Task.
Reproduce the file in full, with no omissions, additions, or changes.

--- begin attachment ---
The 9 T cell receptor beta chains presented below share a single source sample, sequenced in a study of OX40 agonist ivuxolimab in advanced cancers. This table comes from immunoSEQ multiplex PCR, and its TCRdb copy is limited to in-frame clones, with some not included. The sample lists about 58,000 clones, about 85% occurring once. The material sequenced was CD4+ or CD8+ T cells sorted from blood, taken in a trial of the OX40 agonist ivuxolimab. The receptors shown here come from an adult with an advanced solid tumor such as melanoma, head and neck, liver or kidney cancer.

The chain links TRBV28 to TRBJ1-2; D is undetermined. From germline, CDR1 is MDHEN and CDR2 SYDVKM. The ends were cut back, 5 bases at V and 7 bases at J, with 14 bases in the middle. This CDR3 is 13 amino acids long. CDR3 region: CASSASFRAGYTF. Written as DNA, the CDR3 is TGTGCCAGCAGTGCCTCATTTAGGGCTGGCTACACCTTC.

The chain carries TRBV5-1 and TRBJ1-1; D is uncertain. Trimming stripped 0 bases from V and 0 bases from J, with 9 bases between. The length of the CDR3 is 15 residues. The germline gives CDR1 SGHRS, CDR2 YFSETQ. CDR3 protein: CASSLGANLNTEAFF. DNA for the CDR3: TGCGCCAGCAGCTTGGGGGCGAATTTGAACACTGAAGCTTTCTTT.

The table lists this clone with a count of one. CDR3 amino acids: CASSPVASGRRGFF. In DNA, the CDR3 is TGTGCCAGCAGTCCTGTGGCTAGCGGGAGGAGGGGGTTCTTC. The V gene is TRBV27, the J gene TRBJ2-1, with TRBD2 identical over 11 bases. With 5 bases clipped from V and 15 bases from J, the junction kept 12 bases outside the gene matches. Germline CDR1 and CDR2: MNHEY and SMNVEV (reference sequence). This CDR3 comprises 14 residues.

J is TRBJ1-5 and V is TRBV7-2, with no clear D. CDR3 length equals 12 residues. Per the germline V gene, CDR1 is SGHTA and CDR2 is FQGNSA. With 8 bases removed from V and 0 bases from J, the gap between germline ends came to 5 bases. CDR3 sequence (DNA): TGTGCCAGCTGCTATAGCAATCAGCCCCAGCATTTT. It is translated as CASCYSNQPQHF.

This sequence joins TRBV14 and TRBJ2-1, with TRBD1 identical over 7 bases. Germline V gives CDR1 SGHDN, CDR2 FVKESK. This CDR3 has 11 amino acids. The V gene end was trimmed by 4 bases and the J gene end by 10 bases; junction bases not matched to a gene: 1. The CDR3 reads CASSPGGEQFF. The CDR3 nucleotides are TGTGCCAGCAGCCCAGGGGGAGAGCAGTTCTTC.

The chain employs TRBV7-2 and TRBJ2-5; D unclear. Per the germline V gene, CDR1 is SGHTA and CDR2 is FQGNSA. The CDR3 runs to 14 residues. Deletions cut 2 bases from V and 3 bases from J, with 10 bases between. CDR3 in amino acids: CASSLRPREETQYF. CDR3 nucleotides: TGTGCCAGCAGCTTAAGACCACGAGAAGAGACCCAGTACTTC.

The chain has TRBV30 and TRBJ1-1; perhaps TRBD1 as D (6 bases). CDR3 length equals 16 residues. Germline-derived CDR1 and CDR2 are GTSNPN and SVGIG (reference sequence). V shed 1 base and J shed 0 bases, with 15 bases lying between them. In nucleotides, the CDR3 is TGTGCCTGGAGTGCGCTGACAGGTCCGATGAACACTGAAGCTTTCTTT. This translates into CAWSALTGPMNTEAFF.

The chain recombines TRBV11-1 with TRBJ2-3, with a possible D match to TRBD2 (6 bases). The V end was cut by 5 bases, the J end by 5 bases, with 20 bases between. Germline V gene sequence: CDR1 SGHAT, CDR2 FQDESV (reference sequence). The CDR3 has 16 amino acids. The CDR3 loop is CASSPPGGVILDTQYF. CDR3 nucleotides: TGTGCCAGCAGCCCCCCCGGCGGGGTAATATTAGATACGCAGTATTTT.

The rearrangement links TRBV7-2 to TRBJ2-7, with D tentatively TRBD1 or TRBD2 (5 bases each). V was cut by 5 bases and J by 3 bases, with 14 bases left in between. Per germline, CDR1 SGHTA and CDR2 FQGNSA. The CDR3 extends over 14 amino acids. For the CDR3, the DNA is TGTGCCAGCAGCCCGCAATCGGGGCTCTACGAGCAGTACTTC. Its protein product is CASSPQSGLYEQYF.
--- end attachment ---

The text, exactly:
The 9 T cell receptor beta chains presented below share a single source sample, sequenced in a study of OX40 agonist ivuxolimab in advanced cancers. This table comes from immunoSEQ multiplex PCR, and its TCRdb copy is limited to in-frame clones, with some not included. The sample lists about 58,000 clones, about 85% occurring once. The material sequenced was CD4+ or CD8+ T cells sorted from blood, taken in a trial of the OX40 agonist ivuxolimab. The receptors shown here come from an adult with an advanced solid tumor such as melanoma, head and neck, liver or kidney cancer.

The chain links TRBV28 to TRBJ1-2; D is undetermined. From germline, CDR1 is MDHEN and CDR2 SYDVKM. The ends were cut back, 5 bases at V and 7 bases at J, with 14 bases in the middle. This CDR3 is 13 amino acids long. CDR3 region: CASSASFRAGYTF. Written as DNA, the CDR3 is TGTGCCAGCAGTGCCTCATTTAGGGCTGGCTACACCTTC.

The chain carries TRBV5-1 and TRBJ1-1; D is uncertain. Trimming stripped 0 bases from V and 0 bases from J, with 9 bases between. The length of the CDR3 is 15 residues. The germline gives CDR1 SGHRS, CDR2 YFSETQ. CDR3 protein: CASSLGANLNTEAFF. DNA for the CDR3: TGCGCCAGCAGCTTGGGGGCGAATTTGAACACTGAAGCTTTCTTT.

The table lists this clone with a count of one. CDR3 amino acids: CASSPVASGRRGFF. In DNA, the CDR3 is TGTGCCAGCAGTCCTGTGGCTAGCGGGAGGAGGGGGTTCTTC. The V gene is TRBV27, the J gene TRBJ2-1, with TRBD2 identical over 11 bases. With 5 bases clipped from V and 15 bases from J, the junction kept 12 bases outside the gene matches. Germline CDR1 and CDR2: MNHEY and SMNVEV (reference sequence). This CDR3 comprises 14 residues.

J is TRBJ1-5 and V is TRBV7-2, with no clear D. CDR3 length equals 12 residues. Per the germline V gene, CDR1 is SGHTA and CDR2 is FQGNSA. With 8 bases removed from V and 0 bases from J, the gap between germline ends came to 5 bases. CDR3 sequence (DNA): TGTGCCAGCTGCTATAGCAATCAGCCCCAGCATTTT. It is translated as CASCYSNQPQHF.

This sequence joins TRBV14 and TRBJ2-1, with TRBD1 identical over 7 bases. Germline V gives CDR1 SGHDN, CDR2 FVKESK. This CDR3 has 11 amino acids. The V gene end was trimmed by 4 bases and the J gene end by 10 bases; junction bases not matched to a gene: 1. The CDR3 reads CASSPGGEQFF. The CDR3 nucleotides are TGTGCCAGCAGCCCAGGGGGAGAGCAGTTCTTC.

The chain employs TRBV7-2 and TRBJ2-5; D unclear. Per the germline V gene, CDR1 is SGHTA and CDR2 is FQGNSA. The CDR3 runs to 14 residues. Deletions cut 2 bases from V and 3 bases from J, with 10 bases between. CDR3 in amino acids: CASSLRPREETQYF. CDR3 nucleotides: TGTGCCAGCAGCTTAAGACCACGAGAAGAGACCCAGTACTTC.

The chain has TRBV30 and TRBJ1-1; perhaps TRBD1 as D (6 bases). CDR3 length equals 16 residues. Germline-derived CDR1 and CDR2 are GTSNPN and SVGIG (reference sequence). V shed 1 base and J shed 0 bases, with 15 bases lying between them. In nucleotides, the CDR3 is TGTGCCTGGAGTGCGCTGACAGGTCCGATGAACACTGAAGCTTTCTTT. This translates into CAWSALTGPMNTEAFF.

The chain recombines TRBV11-1 with TRBJ2-3, with a possible D match to TRBD2 (6 bases). The V end was cut by 5 bases, the J end by 5 bases, with 20 bases between. Germline V gene sequence: CDR1 SGHAT, CDR2 FQDESV (reference sequence). The CDR3 has 16 amino acids. The CDR3 loop is CASSPPGGVILDTQYF. CDR3 nucleotides: TGTGCCAGCAGCCCCCCCGGCGGGGTAATATTAGATACGCAGTATTTT.

The rearrangement links TRBV7-2 to TRBJ2-7, with D tentatively TRBD1 or TRBD2 (5 bases each). V was cut by 5 bases and J by 3 bases, with 14 bases left in between. Per germline, CDR1 SGHTA and CDR2 FQGNSA. The CDR3 extends over 14 amino acids. For the CDR3, the DNA is TGTGCCAGCAGCCCGCAATCGGGGCTCTACGAGCAGTACTTC. Its protein product is CASSPQSGLYEQYF.